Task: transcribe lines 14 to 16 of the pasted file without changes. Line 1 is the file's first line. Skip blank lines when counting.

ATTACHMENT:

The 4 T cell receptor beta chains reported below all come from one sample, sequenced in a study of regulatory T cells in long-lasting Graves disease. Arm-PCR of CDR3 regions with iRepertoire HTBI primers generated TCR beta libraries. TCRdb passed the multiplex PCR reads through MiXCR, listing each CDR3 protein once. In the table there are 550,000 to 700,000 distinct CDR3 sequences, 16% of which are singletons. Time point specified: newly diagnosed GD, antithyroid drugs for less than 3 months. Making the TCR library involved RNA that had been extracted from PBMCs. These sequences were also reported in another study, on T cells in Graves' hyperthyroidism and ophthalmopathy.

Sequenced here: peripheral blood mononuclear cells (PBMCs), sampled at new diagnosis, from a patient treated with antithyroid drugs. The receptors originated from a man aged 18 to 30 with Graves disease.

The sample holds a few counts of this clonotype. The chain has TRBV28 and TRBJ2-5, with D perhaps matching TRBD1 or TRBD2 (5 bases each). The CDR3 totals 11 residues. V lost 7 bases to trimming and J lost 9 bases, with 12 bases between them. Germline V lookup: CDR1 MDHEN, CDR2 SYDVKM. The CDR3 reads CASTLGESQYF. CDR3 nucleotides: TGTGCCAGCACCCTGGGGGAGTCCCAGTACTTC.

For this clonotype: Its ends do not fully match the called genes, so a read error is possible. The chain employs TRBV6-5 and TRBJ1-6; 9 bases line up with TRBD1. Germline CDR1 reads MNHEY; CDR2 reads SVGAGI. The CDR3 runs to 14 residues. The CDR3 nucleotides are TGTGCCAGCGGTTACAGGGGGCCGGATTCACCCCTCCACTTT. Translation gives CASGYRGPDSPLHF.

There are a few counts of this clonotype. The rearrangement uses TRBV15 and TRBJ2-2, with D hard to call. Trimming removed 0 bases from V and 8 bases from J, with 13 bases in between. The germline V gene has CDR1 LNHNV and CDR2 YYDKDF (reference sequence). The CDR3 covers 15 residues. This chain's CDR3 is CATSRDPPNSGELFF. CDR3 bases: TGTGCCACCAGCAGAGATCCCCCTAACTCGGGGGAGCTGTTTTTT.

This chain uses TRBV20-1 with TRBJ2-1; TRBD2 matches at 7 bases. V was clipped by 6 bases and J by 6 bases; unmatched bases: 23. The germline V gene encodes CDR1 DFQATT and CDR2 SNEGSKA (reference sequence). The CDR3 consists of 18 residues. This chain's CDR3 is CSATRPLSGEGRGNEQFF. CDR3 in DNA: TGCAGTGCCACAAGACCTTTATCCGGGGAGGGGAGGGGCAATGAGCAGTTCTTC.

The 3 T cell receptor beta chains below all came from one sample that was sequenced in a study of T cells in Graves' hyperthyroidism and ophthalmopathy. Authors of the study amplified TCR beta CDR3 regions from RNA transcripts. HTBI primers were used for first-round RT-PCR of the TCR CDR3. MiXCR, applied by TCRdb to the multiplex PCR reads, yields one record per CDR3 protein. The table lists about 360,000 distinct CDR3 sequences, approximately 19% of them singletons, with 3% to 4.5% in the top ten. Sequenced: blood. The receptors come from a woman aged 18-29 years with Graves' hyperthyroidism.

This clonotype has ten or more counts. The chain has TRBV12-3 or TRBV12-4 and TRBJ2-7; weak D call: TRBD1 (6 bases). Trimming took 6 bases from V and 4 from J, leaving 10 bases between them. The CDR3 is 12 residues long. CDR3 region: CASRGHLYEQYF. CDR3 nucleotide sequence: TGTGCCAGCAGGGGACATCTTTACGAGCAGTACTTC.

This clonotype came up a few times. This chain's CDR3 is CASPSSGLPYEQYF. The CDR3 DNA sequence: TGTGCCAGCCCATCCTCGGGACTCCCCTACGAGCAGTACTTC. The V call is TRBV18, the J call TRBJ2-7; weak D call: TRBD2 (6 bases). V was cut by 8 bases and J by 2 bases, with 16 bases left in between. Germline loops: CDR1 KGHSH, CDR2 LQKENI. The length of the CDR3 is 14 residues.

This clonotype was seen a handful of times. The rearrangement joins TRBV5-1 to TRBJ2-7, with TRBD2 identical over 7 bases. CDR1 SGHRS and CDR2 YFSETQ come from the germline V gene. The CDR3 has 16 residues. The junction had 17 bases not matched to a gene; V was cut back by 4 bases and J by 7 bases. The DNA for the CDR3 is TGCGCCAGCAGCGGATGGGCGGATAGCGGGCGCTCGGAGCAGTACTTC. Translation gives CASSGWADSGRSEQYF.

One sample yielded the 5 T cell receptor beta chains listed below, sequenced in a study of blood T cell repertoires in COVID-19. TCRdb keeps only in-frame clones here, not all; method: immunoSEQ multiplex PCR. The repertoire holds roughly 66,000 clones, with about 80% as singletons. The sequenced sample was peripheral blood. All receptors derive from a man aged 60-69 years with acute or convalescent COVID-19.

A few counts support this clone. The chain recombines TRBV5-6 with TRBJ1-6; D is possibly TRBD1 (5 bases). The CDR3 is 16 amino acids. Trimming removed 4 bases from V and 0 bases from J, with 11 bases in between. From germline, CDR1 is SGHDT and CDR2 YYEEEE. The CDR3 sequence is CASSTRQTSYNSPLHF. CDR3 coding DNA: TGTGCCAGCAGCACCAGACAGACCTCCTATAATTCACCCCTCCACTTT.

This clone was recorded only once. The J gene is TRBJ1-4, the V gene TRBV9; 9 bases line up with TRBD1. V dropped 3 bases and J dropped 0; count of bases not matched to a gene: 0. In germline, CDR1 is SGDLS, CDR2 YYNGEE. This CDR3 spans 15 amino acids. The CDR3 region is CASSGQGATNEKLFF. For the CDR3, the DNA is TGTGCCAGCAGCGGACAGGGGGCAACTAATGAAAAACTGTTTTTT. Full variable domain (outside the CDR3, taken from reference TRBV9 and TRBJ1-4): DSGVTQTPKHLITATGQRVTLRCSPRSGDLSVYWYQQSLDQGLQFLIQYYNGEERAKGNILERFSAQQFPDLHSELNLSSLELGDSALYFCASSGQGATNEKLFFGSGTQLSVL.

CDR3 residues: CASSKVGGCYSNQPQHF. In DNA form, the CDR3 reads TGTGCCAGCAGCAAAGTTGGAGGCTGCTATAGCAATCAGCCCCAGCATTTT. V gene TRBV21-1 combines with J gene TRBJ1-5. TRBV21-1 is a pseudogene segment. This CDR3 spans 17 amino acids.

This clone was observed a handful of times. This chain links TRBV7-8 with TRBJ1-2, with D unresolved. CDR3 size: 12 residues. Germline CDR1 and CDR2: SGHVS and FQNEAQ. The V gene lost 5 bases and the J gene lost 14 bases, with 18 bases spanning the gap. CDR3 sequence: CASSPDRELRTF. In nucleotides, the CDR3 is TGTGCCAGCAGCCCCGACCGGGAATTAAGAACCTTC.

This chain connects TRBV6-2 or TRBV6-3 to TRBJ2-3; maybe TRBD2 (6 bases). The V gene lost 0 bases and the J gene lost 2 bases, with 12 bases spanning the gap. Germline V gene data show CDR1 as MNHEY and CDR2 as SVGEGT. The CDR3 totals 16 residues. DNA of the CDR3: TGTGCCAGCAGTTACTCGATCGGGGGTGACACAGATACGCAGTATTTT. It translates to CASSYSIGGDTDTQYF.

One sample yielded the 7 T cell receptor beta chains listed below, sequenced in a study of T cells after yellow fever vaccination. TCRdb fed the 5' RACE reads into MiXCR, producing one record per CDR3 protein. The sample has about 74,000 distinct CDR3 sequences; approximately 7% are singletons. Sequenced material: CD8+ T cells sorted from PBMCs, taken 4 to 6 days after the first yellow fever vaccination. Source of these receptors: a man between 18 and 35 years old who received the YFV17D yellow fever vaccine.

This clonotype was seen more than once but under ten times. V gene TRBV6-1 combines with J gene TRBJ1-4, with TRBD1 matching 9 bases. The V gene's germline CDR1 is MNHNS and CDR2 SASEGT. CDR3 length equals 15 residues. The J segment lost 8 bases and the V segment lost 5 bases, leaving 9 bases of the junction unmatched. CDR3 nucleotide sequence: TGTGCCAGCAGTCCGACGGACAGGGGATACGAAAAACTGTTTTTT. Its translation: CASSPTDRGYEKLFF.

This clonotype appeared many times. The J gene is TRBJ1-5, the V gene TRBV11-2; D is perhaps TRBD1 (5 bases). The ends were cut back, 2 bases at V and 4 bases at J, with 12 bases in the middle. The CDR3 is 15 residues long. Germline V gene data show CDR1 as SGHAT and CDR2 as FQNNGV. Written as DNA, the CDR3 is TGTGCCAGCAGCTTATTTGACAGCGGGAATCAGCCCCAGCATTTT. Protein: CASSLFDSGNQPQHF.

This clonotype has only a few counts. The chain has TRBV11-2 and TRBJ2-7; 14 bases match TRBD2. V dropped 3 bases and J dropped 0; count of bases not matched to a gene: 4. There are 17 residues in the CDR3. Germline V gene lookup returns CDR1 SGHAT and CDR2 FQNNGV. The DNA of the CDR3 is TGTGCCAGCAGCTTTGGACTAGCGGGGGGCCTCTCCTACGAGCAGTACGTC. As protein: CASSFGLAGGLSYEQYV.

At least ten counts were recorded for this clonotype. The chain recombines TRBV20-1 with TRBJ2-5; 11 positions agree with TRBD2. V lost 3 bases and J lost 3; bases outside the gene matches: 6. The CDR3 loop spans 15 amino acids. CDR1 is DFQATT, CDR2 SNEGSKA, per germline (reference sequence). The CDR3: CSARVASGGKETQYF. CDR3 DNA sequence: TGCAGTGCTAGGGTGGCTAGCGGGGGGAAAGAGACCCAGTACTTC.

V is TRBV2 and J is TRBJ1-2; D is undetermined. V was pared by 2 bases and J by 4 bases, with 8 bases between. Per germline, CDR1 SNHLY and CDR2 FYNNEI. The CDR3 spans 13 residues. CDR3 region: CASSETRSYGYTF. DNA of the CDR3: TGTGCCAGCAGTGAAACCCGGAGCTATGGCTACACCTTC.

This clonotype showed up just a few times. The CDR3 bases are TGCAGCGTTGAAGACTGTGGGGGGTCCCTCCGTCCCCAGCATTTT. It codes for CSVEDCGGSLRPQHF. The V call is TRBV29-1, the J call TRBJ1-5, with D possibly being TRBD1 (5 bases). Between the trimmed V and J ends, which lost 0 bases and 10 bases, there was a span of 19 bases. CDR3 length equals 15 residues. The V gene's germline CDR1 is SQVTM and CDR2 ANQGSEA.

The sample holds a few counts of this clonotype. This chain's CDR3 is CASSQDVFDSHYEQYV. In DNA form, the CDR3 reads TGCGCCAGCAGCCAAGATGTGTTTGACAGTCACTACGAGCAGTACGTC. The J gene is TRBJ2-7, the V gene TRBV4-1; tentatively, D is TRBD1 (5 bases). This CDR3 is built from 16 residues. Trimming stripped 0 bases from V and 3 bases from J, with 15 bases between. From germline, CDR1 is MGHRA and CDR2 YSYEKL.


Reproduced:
CDR3 residues: CASSKVGGCYSNQPQHF. In DNA form, the CDR3 reads TGTGCCAGCAGCAAAGTTGGAGGCTGCTATAGCAATCAGCCCCAGCATTTT. V gene TRBV21-1 combines with J gene TRBJ1-5. TRBV21-1 is a pseudogene segment. This CDR3 spans 17 amino acids.

This clone was observed a handful of times. This chain links TRBV7-8 with TRBJ1-2, with D unresolved. CDR3 size: 12 residues. Germline CDR1 and CDR2: SGHVS and FQNEAQ. The V gene lost 5 bases and the J gene lost 14 bases, with 18 bases spanning the gap. CDR3 sequence: CASSPDRELRTF. In nucleotides, the CDR3 is TGTGCCAGCAGCCCCGACCGGGAATTAAGAACCTTC.

This chain connects TRBV6-2 or TRBV6-3 to TRBJ2-3; maybe TRBD2 (6 bases). The V gene lost 0 bases and the J gene lost 2 bases, with 12 bases spanning the gap. Germline V gene data show CDR1 as MNHEY and CDR2 as SVGEGT. The CDR3 totals 16 residues. DNA of the CDR3: TGTGCCAGCAGTTACTCGATCGGGGGTGACACAGATACGCAGTATTTT. It translates to CASSYSIGGDTDTQYF.